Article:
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Challenges 2019, 10(1), 29;

Compatibility of Small Team Personalities in Computer-Based Tasks
Department of Informatics and Telecommunications, University of Peloponnese, 22100 Tripolis, Greece
Received: 30 April 2019 / Accepted: 27 May 2019 / Published: 30 May 2019


There are works that study personality and task performance but there are no (or very few works) that study the balancing of personalities within teams that work together towards a common goal in computer-based tasks. This study investigates how personality compatibility in collaborative tasks affects performance, intra-group communication and participants’ emotions for computer-based tasks and introduces the challenges for research in this field. Using the DISC (dominance, inducement/influence, submission/steadiness, compliance) tool for personality assessment and team compatibility, 12 teams were created with either balanced or imbalanced personality compositions. Results showed statistical differences in emotions between the two experimental conditions and also differences in terms of time needed for the completion of the game. The present work showed the qualitative differences between cooperative tasks and revealed the challenges of studying further team compatibility for different tasks.
personality-based balancing; team formation; team compatibility

1. Introduction

Previous research has found that compatibility of the personalities of individuals within teams is very important for the collaboration of those individuals, affecting work performance [1]. Psychology is involved in the study of how people’s personalities affect the way they process information, reach conclusions and act, as well as the way they function within teams [2]. Good group dynamics imply a positive environment and increased work efficiency [3]. However, when team members do not have compatible personalities then negative phenomena are observed like tension, conflict and stress [4,5].
Previous works study team members’ compatibility in a variety of environments and tasks, like face-to-face interaction [1,3,6,7,8,9], computer-based communication [6,10,11], etc. Cooperative tasks, whether these are collaborative or competitive, require the effective communication, coordination and function of teams [12,13]. Due to its importance, there are numerous works that study intra-group cooperation and they identify different important factors for effective cooperation like group size [14,15,16,17,18], moral preferences [19] and group members’ cooperation motives [20,21]. There are fewer works that focus on individual group member’s personality aspects and why these personalities are compatible or not with the other group members [11].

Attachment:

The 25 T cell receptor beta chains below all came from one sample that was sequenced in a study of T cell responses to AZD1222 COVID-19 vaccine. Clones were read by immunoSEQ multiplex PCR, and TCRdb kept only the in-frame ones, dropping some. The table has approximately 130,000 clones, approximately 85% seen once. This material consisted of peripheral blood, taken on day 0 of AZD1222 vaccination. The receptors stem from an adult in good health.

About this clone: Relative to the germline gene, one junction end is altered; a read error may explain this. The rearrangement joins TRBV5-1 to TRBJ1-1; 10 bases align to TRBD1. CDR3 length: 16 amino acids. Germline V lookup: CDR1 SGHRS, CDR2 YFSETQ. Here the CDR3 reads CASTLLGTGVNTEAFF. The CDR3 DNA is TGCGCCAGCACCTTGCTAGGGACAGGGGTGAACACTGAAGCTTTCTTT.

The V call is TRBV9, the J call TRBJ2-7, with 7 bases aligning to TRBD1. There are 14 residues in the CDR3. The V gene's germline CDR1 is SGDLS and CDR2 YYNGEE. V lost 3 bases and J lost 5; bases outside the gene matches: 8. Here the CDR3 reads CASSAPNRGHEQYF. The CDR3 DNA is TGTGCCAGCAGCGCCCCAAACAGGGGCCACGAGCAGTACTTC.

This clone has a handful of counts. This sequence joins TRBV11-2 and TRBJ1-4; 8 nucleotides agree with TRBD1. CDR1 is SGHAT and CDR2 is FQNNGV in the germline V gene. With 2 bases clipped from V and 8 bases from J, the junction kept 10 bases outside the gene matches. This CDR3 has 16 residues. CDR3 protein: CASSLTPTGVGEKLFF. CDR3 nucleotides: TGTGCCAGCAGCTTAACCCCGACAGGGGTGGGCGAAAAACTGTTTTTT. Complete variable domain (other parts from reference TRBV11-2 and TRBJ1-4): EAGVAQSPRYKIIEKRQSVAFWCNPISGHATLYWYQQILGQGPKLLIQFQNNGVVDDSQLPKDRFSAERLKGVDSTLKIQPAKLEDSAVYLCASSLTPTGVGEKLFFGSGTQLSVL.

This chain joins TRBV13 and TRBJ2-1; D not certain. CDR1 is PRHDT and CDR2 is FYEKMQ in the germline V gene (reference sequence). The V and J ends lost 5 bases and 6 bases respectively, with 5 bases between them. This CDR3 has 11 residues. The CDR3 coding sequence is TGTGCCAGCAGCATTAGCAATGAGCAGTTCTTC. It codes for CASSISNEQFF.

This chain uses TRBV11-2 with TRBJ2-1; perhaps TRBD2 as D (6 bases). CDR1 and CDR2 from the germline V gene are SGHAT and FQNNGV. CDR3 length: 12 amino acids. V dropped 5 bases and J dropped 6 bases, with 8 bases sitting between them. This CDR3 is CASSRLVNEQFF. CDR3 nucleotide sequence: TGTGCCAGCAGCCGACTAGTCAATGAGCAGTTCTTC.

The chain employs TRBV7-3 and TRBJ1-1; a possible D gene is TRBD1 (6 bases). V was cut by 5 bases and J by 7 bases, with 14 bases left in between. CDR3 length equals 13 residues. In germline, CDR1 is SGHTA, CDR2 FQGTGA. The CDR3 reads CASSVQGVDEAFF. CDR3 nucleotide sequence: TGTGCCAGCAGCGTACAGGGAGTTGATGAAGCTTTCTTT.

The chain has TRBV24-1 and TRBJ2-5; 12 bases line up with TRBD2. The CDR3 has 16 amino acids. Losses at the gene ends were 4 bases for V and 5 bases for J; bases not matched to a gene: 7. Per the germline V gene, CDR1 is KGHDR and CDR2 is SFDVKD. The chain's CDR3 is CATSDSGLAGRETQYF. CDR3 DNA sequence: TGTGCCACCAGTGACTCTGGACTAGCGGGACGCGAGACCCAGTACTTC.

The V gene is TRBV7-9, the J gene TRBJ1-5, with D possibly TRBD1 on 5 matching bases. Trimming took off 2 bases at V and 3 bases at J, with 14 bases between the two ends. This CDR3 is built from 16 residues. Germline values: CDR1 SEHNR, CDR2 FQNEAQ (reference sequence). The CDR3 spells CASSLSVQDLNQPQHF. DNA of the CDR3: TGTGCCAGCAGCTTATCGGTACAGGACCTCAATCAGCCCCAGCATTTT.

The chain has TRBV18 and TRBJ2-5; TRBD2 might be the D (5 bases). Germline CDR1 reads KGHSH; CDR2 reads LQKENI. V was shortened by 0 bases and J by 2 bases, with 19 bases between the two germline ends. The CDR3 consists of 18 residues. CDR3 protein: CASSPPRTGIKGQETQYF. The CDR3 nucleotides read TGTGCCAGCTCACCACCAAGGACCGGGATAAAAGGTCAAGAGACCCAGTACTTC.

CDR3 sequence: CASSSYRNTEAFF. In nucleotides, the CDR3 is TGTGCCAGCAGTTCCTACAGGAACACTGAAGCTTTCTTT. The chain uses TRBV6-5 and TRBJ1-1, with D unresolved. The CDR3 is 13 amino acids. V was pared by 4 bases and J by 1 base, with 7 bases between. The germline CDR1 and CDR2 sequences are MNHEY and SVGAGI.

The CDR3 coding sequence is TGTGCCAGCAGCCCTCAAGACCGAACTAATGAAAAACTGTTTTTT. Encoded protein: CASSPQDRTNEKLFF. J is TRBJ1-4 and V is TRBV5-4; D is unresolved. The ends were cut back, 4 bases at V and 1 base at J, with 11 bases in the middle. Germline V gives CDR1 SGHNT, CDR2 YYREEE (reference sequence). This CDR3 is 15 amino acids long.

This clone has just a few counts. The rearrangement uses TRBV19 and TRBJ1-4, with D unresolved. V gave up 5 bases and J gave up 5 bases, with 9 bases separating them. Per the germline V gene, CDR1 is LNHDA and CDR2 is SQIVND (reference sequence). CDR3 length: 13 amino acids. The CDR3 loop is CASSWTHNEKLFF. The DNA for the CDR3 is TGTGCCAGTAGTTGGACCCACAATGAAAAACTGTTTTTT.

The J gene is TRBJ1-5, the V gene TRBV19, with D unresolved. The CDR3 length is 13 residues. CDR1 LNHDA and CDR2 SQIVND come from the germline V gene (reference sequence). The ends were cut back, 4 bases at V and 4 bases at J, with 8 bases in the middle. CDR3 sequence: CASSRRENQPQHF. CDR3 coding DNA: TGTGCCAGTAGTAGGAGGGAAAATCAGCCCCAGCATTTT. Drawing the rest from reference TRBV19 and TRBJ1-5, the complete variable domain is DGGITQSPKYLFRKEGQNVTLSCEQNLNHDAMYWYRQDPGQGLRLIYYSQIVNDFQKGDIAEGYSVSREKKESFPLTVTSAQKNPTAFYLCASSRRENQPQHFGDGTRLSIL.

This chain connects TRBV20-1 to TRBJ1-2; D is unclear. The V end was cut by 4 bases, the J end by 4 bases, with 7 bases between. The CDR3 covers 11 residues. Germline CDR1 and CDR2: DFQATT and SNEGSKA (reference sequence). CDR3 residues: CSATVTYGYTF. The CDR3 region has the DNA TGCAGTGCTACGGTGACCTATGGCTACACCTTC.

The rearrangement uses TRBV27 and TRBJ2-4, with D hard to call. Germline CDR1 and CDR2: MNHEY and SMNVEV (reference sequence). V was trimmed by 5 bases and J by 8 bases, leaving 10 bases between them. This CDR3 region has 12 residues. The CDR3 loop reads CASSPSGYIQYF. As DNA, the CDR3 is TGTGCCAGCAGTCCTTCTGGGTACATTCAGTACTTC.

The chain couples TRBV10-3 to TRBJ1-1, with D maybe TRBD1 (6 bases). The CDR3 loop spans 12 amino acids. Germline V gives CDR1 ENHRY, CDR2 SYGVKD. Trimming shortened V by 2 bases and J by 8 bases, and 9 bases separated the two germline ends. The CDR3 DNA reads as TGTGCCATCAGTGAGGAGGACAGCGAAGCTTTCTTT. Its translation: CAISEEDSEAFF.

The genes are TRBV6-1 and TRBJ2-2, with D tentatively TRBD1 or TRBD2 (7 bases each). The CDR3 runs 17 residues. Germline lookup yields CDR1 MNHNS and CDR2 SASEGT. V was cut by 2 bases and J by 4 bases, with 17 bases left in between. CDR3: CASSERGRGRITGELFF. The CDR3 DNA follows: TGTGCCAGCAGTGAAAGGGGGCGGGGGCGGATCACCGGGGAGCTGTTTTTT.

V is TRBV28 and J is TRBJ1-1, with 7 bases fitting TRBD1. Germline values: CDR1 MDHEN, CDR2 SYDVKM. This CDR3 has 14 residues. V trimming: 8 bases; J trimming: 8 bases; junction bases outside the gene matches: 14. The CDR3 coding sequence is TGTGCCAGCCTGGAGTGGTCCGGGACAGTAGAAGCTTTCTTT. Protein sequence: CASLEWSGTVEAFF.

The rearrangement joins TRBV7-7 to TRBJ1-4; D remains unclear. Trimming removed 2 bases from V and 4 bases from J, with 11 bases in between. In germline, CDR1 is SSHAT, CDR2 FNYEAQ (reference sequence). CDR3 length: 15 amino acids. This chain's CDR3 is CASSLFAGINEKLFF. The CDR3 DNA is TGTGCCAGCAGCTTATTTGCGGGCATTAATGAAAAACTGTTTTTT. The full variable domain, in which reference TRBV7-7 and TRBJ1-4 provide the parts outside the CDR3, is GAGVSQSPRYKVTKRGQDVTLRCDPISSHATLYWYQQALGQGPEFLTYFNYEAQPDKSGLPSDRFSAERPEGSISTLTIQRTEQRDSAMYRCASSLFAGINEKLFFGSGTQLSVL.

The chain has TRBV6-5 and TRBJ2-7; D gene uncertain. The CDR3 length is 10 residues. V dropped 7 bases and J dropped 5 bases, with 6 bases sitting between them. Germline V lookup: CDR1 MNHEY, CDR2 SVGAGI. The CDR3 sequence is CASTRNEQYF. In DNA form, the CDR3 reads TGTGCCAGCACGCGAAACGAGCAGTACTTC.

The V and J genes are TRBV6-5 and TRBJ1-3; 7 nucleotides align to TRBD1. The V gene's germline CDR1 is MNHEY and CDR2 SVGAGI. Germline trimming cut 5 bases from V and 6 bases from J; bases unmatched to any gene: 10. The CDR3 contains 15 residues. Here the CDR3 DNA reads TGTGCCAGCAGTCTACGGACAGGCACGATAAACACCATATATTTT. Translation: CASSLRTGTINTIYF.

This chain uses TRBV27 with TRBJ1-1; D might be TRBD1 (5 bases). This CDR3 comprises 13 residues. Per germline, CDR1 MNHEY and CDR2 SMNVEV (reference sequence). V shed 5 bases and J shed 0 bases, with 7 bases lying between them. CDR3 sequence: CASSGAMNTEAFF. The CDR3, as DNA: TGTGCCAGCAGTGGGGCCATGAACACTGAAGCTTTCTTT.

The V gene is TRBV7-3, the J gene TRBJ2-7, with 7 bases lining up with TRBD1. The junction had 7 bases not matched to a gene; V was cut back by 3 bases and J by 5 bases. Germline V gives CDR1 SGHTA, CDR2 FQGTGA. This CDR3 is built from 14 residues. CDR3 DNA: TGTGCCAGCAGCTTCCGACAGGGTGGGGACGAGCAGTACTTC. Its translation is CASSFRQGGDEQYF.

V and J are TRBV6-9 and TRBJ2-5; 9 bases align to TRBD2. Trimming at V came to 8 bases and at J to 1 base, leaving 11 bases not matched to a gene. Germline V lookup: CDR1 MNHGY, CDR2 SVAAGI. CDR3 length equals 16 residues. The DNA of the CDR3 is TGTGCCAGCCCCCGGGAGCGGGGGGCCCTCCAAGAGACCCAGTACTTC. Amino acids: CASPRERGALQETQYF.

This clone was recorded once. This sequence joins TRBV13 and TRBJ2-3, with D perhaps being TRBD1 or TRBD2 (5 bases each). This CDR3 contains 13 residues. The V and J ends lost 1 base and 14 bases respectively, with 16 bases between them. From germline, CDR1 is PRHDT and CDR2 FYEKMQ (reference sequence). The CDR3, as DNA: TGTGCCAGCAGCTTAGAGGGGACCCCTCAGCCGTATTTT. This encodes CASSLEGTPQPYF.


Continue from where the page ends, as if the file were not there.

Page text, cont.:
In addition, for computer-based tasks when virtual teams and face-to-face ones were compared, the complexity of the endeavor became apparent, since many factors seem to play an important role in the effectiveness of a team [22]. It seems that compared to face-to-face teams, virtual ones need good supporting tools in order to perform their tasks and to increase group cohesiveness [23]. Face-to-face teams seem to outperform virtual ones under certain circumstances. For example, face-to-face teams are better for decision-making tasks and for tasks with a single right answer [24], they also report higher levels of satisfaction, although their communication effectiveness seems to be similar to the virtual teams [25]. The complexity of the field requires further study.
Thus, this paper will examine the way personality-balanced and -imbalanced teams function in terms of time efficiency, task effectiveness, communication practices and emotions experienced by the team members all within the framework of short cooperative tasks. We present the way balanced and imbalanced teams were created and analyze the outcomes of their interactions as well as their reports on communication quality and the emotions participants felt. The results provide implications for how to use personality testing to form effective teams within the context of cooperative tasks. The work shows the challenge in studying group compatibility for different computer-supported tasks and reveals its complex nature. The compatibility of teams in different computer-supported tasks is a relatively new field that requires further study, due to the significant implications it might have in increasing productivity, engagement and satisfaction in team work. Being affected by multiple factors, like nature of the task, level of computer support required, cultural aspects, etc., group processes like those described here, raise new challenges in research due to the multidisciplinary nature of the field, involving social psychology, human factors and technology.
Finally, the work is structured in a way that reflects real-life work situations (e.g., free communication of participants, participants known to each other, familiar space, etc) but it also builds on the assumption that computer-based tasks differ qualitatively from tasks that do not require the use of a computer, since technology changes the very nature of work and does not simply function as yet another office tool [26].